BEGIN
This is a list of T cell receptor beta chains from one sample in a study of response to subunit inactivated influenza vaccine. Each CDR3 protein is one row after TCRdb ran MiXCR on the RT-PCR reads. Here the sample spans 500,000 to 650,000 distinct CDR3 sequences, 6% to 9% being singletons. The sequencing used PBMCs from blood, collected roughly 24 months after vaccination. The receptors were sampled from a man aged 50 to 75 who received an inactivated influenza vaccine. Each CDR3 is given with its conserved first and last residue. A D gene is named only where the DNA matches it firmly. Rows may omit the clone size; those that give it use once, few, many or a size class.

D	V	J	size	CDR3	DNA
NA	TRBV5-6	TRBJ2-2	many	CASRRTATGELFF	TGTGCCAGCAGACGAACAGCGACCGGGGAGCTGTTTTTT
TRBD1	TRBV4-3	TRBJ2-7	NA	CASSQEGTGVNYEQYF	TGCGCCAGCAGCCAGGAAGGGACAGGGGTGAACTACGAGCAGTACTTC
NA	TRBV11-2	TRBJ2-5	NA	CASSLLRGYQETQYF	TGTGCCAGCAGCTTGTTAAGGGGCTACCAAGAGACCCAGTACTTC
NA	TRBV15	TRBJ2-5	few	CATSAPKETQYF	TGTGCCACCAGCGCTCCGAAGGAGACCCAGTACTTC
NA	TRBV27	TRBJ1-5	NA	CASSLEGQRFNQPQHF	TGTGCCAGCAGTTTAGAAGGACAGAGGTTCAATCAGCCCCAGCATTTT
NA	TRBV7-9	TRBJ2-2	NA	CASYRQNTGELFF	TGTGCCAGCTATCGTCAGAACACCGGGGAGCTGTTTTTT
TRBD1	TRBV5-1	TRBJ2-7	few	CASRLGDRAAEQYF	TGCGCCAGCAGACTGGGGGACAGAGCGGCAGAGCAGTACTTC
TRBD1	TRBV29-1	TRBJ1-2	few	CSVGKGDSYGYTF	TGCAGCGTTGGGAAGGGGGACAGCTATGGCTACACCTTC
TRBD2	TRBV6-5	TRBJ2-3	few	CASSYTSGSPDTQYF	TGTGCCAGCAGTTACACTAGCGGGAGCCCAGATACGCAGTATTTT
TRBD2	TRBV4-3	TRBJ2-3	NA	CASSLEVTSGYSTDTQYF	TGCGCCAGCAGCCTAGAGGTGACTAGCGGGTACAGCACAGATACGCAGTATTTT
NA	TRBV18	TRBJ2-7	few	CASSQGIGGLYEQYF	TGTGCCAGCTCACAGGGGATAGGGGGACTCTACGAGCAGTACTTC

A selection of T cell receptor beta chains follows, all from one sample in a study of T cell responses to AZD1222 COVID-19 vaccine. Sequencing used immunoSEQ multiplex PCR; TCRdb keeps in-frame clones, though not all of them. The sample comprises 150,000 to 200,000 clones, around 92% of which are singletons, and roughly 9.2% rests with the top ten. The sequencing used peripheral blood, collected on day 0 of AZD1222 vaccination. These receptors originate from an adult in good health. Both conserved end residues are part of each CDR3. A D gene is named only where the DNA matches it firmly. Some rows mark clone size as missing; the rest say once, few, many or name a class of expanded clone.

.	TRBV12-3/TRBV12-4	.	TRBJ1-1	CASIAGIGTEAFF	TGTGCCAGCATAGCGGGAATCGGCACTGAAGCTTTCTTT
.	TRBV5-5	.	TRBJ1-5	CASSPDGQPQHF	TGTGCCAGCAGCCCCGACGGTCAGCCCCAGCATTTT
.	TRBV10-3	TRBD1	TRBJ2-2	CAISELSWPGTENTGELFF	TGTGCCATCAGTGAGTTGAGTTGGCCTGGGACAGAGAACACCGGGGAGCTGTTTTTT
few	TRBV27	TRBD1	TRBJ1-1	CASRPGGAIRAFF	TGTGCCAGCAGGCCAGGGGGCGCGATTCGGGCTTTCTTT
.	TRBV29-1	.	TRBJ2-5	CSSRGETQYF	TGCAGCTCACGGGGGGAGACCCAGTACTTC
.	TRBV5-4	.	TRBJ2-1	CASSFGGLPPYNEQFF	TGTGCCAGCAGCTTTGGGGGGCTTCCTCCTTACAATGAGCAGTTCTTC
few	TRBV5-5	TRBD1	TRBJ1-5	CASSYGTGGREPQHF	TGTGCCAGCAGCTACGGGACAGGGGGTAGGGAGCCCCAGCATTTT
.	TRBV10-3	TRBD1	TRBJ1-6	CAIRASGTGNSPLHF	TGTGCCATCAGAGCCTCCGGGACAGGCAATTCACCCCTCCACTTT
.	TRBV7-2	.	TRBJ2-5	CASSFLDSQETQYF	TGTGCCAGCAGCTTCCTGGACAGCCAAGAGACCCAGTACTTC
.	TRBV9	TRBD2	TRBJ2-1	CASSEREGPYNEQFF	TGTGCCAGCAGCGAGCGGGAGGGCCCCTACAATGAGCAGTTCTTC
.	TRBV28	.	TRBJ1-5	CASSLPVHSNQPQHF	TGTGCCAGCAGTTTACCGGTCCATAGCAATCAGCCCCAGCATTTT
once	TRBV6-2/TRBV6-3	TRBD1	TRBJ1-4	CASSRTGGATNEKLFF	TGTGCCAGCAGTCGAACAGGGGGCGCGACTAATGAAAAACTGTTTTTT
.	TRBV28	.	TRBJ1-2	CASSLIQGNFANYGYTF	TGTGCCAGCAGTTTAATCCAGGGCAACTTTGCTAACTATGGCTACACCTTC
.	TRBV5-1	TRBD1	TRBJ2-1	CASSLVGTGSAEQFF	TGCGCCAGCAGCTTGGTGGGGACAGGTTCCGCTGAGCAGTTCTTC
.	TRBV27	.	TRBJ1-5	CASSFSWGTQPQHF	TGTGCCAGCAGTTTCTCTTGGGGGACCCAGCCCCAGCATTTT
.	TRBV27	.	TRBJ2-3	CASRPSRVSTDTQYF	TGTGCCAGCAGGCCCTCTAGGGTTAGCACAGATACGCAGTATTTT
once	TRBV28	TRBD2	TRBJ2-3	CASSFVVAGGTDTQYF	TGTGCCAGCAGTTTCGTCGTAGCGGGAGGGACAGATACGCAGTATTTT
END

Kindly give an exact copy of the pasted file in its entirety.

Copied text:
This is a list of T cell receptor beta chains from one sample in a study of response to subunit inactivated influenza vaccine. Each CDR3 protein is one row after TCRdb ran MiXCR on the RT-PCR reads. Here the sample spans 500,000 to 650,000 distinct CDR3 sequences, 6% to 9% being singletons. The sequencing used PBMCs from blood, collected roughly 24 months after vaccination. The receptors were sampled from a man aged 50 to 75 who received an inactivated influenza vaccine. Each CDR3 is given with its conserved first and last residue. A D gene is named only where the DNA matches it firmly. Rows may omit the clone size; those that give it use once, few, many or a size class.

D	V	J	size	CDR3	DNA
NA	TRBV5-6	TRBJ2-2	many	CASRRTATGELFF	TGTGCCAGCAGACGAACAGCGACCGGGGAGCTGTTTTTT
TRBD1	TRBV4-3	TRBJ2-7	NA	CASSQEGTGVNYEQYF	TGCGCCAGCAGCCAGGAAGGGACAGGGGTGAACTACGAGCAGTACTTC
NA	TRBV11-2	TRBJ2-5	NA	CASSLLRGYQETQYF	TGTGCCAGCAGCTTGTTAAGGGGCTACCAAGAGACCCAGTACTTC
NA	TRBV15	TRBJ2-5	few	CATSAPKETQYF	TGTGCCACCAGCGCTCCGAAGGAGACCCAGTACTTC
NA	TRBV27	TRBJ1-5	NA	CASSLEGQRFNQPQHF	TGTGCCAGCAGTTTAGAAGGACAGAGGTTCAATCAGCCCCAGCATTTT
NA	TRBV7-9	TRBJ2-2	NA	CASYRQNTGELFF	TGTGCCAGCTATCGTCAGAACACCGGGGAGCTGTTTTTT
TRBD1	TRBV5-1	TRBJ2-7	few	CASRLGDRAAEQYF	TGCGCCAGCAGACTGGGGGACAGAGCGGCAGAGCAGTACTTC
TRBD1	TRBV29-1	TRBJ1-2	few	CSVGKGDSYGYTF	TGCAGCGTTGGGAAGGGGGACAGCTATGGCTACACCTTC
TRBD2	TRBV6-5	TRBJ2-3	few	CASSYTSGSPDTQYF	TGTGCCAGCAGTTACACTAGCGGGAGCCCAGATACGCAGTATTTT
TRBD2	TRBV4-3	TRBJ2-3	NA	CASSLEVTSGYSTDTQYF	TGCGCCAGCAGCCTAGAGGTGACTAGCGGGTACAGCACAGATACGCAGTATTTT
NA	TRBV18	TRBJ2-7	few	CASSQGIGGLYEQYF	TGTGCCAGCTCACAGGGGATAGGGGGACTCTACGAGCAGTACTTC

A selection of T cell receptor beta chains follows, all from one sample in a study of T cell responses to AZD1222 COVID-19 vaccine. Sequencing used immunoSEQ multiplex PCR; TCRdb keeps in-frame clones, though not all of them. The sample comprises 150,000 to 200,000 clones, around 92% of which are singletons, and roughly 9.2% rests with the top ten. The sequencing used peripheral blood, collected on day 0 of AZD1222 vaccination. These receptors originate from an adult in good health. Both conserved end residues are part of each CDR3. A D gene is named only where the DNA matches it firmly. Some rows mark clone size as missing; the rest say once, few, many or name a class of expanded clone.

.	TRBV12-3/TRBV12-4	.	TRBJ1-1	CASIAGIGTEAFF	TGTGCCAGCATAGCGGGAATCGGCACTGAAGCTTTCTTT
.	TRBV5-5	.	TRBJ1-5	CASSPDGQPQHF	TGTGCCAGCAGCCCCGACGGTCAGCCCCAGCATTTT
.	TRBV10-3	TRBD1	TRBJ2-2	CAISELSWPGTENTGELFF	TGTGCCATCAGTGAGTTGAGTTGGCCTGGGACAGAGAACACCGGGGAGCTGTTTTTT
few	TRBV27	TRBD1	TRBJ1-1	CASRPGGAIRAFF	TGTGCCAGCAGGCCAGGGGGCGCGATTCGGGCTTTCTTT
.	TRBV29-1	.	TRBJ2-5	CSSRGETQYF	TGCAGCTCACGGGGGGAGACCCAGTACTTC
.	TRBV5-4	.	TRBJ2-1	CASSFGGLPPYNEQFF	TGTGCCAGCAGCTTTGGGGGGCTTCCTCCTTACAATGAGCAGTTCTTC
few	TRBV5-5	TRBD1	TRBJ1-5	CASSYGTGGREPQHF	TGTGCCAGCAGCTACGGGACAGGGGGTAGGGAGCCCCAGCATTTT
.	TRBV10-3	TRBD1	TRBJ1-6	CAIRASGTGNSPLHF	TGTGCCATCAGAGCCTCCGGGACAGGCAATTCACCCCTCCACTTT
.	TRBV7-2	.	TRBJ2-5	CASSFLDSQETQYF	TGTGCCAGCAGCTTCCTGGACAGCCAAGAGACCCAGTACTTC
.	TRBV9	TRBD2	TRBJ2-1	CASSEREGPYNEQFF	TGTGCCAGCAGCGAGCGGGAGGGCCCCTACAATGAGCAGTTCTTC
.	TRBV28	.	TRBJ1-5	CASSLPVHSNQPQHF	TGTGCCAGCAGTTTACCGGTCCATAGCAATCAGCCCCAGCATTTT
once	TRBV6-2/TRBV6-3	TRBD1	TRBJ1-4	CASSRTGGATNEKLFF	TGTGCCAGCAGTCGAACAGGGGGCGCGACTAATGAAAAACTGTTTTTT
.	TRBV28	.	TRBJ1-2	CASSLIQGNFANYGYTF	TGTGCCAGCAGTTTAATCCAGGGCAACTTTGCTAACTATGGCTACACCTTC
.	TRBV5-1	TRBD1	TRBJ2-1	CASSLVGTGSAEQFF	TGCGCCAGCAGCTTGGTGGGGACAGGTTCCGCTGAGCAGTTCTTC
.	TRBV27	.	TRBJ1-5	CASSFSWGTQPQHF	TGTGCCAGCAGTTTCTCTTGGGGGACCCAGCCCCAGCATTTT
.	TRBV27	.	TRBJ2-3	CASRPSRVSTDTQYF	TGTGCCAGCAGGCCCTCTAGGGTTAGCACAGATACGCAGTATTTT
once	TRBV28	TRBD2	TRBJ2-3	CASSFVVAGGTDTQYF	TGTGCCAGCAGTTTCGTCGTAGCGGGAGGGACAGATACGCAGTATTTT